The Washington Times - June 30, 2011, 03:50PM

On Thursday Glenn Beck signed off from his widely-watched show on Fox News Channel, and his departure from Fox has generated a substantial amount of chortling from the left. Media Matters, the Soros-funded flying monkey outfit, held a bash to celebrate what they saw as their pivotal role in bringing about the end of Mr. Beck’s show and wish him the worst of luck in the future. David Brock said he did not think Mr. Beck’s audience would follow him to his new GBTV, and Bill Press said Beck’s new venture was “ego gone bonkers.” But this is more wishful thinking than objective media analysis. With the proliferation of new media platforms, consumer loyalties are more often attached to personalities and content rather than specific networks and websites. The medium is no longer the message, the messenger is. Keith Olbermann, diametrically opposed to Mr. Beck politically, left his top-rated show at MSNBC at the height of his popularity to join Al Gore’s anemic Current TV. The revamped “Countdown” premiered last week on Current and Mr. Olbermann turned in strong ratings, averaging 354,000 viewers, which was almost half the audience draw of “The Last Word” at MSNBC. In the 25-54 demographic, Mr. Olbermann’s audience was 64% of MSNBC’s, with far fewer outlets carrying Current.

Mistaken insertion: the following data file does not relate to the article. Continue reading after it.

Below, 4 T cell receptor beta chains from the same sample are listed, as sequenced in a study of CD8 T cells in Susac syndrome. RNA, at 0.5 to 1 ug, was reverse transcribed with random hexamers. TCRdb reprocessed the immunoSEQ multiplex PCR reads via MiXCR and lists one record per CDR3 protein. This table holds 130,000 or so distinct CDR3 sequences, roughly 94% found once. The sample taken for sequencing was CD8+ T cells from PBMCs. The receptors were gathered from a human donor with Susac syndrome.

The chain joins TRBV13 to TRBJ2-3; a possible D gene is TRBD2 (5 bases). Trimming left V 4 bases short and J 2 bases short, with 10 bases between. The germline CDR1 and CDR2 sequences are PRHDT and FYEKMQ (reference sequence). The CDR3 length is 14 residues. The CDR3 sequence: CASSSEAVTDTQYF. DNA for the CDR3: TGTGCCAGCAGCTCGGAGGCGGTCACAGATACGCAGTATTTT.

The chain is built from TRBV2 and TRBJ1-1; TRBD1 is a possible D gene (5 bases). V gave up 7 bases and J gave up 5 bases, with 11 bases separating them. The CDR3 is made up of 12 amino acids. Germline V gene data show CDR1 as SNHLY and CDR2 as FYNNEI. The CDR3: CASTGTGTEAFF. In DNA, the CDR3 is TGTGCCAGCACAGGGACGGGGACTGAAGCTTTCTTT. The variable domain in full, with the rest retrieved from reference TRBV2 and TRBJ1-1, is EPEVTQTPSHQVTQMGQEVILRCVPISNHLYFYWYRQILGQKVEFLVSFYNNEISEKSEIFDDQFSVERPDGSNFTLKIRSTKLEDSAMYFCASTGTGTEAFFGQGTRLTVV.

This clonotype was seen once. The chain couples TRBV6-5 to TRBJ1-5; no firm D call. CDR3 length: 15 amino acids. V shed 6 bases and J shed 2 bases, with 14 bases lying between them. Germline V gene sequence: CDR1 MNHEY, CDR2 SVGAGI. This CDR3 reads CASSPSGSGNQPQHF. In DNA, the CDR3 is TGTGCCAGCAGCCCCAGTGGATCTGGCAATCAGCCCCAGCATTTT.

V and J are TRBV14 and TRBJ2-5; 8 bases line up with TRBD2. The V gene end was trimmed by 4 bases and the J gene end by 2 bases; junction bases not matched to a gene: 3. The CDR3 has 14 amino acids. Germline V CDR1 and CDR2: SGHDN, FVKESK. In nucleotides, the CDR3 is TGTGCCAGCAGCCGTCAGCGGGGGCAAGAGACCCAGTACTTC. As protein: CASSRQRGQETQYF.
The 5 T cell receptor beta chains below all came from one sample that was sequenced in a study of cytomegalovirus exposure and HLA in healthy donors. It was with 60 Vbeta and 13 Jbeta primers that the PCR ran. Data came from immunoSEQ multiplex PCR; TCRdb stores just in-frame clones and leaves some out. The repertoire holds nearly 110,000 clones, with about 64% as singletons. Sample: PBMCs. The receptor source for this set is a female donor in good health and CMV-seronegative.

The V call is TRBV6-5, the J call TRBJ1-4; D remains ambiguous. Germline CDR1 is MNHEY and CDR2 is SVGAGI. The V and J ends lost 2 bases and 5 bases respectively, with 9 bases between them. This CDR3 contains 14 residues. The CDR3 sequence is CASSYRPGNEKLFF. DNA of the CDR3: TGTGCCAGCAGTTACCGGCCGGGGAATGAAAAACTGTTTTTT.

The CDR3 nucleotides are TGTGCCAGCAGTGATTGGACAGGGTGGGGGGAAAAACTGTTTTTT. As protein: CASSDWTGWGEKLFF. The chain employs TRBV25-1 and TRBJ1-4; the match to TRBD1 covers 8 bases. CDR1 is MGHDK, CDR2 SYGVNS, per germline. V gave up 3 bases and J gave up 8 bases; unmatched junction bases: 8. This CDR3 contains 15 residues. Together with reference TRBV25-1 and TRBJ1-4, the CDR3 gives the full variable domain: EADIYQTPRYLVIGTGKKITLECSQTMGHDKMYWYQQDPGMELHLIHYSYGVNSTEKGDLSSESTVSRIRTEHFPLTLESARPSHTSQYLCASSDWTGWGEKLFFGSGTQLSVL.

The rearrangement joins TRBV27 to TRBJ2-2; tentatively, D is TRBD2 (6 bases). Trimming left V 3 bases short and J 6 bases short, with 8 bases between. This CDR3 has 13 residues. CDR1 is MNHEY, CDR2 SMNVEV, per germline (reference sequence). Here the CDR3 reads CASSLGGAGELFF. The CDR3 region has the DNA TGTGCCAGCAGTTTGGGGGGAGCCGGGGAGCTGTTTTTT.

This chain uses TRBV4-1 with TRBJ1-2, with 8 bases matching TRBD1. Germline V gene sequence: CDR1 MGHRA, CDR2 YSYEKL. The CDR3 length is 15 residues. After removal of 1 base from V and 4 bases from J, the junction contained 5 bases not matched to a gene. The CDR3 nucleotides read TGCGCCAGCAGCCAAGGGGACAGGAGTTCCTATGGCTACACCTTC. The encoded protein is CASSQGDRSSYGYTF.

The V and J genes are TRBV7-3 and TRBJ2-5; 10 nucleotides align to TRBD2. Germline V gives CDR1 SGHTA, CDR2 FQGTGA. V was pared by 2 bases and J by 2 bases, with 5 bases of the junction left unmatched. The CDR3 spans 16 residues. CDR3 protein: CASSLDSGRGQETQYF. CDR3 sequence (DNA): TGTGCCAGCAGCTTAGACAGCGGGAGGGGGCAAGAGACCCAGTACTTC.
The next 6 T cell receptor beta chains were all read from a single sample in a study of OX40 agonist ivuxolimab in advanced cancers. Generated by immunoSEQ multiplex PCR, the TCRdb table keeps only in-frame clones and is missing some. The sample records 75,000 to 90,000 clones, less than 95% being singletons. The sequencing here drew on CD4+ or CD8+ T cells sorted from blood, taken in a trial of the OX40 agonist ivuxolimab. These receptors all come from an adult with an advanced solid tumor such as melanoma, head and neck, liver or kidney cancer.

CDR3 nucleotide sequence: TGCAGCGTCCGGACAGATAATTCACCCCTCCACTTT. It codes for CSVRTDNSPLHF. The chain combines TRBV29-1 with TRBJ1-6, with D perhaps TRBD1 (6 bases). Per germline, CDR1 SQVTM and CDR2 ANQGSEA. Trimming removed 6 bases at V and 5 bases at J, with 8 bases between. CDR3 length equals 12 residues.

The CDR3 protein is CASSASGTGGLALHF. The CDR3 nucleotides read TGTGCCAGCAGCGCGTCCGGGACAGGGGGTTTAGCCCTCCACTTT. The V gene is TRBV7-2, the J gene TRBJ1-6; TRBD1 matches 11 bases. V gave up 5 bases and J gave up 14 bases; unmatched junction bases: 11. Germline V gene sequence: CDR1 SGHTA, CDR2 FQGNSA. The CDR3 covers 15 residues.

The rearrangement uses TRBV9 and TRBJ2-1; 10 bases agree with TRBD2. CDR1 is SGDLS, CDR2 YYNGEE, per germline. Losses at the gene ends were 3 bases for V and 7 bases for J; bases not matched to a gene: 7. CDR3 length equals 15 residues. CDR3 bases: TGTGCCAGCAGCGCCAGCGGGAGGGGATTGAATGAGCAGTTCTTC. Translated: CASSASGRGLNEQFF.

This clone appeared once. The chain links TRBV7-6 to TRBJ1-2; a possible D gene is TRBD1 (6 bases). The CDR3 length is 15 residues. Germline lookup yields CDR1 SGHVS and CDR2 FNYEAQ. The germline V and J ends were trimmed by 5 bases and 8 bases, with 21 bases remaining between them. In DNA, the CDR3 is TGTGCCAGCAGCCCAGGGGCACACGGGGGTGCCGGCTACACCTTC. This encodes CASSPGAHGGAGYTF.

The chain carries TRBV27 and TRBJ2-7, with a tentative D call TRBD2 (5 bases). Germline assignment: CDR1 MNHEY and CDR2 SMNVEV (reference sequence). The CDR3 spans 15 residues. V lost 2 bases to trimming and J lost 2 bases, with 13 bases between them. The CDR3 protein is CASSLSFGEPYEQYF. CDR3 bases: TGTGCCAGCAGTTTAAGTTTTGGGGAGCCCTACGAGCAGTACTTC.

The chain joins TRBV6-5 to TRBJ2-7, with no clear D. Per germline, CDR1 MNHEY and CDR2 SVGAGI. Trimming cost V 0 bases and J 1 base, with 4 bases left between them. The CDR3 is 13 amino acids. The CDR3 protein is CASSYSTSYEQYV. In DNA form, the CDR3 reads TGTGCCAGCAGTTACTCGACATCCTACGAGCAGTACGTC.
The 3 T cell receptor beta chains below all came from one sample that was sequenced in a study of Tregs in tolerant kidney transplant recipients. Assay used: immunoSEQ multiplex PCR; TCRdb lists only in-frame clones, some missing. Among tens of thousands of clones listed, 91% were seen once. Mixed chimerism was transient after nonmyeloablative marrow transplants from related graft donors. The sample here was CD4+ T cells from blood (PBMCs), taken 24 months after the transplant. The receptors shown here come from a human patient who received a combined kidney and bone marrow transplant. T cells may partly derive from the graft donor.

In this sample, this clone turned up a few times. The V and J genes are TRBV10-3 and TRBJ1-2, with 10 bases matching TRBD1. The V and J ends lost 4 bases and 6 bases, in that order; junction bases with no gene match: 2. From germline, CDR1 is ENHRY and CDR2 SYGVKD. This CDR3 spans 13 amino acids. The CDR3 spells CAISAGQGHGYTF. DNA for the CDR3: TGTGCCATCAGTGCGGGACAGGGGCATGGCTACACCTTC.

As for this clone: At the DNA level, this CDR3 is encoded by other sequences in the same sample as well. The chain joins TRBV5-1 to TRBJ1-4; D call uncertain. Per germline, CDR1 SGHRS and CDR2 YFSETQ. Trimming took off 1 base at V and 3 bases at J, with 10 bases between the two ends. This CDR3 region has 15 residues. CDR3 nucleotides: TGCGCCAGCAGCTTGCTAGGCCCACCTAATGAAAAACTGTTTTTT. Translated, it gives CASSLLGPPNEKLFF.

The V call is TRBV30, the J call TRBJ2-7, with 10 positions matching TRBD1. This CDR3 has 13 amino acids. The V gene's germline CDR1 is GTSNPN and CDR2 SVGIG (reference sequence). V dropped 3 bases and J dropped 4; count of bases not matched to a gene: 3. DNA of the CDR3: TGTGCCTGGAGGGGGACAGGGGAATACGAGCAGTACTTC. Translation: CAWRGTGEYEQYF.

The reception being given Mr. Beck today is similar to the liberal response to cable news leader Fox News Channel at its launch in October 1996. CNN pioneer Ted Turner compared FNC founder Roger Ailes to Hitler, and Time Warner, which was then acquiring Turner Broadcasting, chose not to carry FNC, which was initially in only 17% of cable markets. But Mr. Ailes had a vision — to break down the walls the mainstream media had erected and appeal directly to the underserved market of center-right Americans. Mr. Beck likewise is betting that he can attract viewers by expressing the same conservative sentiment that has given rise to the Tea Party movement and other signs of discontent. Those who work at subsidized shops like Media Matters don’t need any business sense to survive, luckily for them, and clearly don’t understand the risk-taking entrepreneurial spirit. Bill Press said that the end of Mr. Beck’s show at FNC “is a warning to them. Watch out, because if we can bring down Glenn Beck, you are next buddy.”  Talk about ego gone bonkers. But the Bill Press’s of the world will never comprehend – and surely never equal – what the Becks, Ailes’ (and to be fair and balanced, the Olbermanns) are striving for. Check back with GBTV a year from now and see who has the last laugh.


Glenn Beck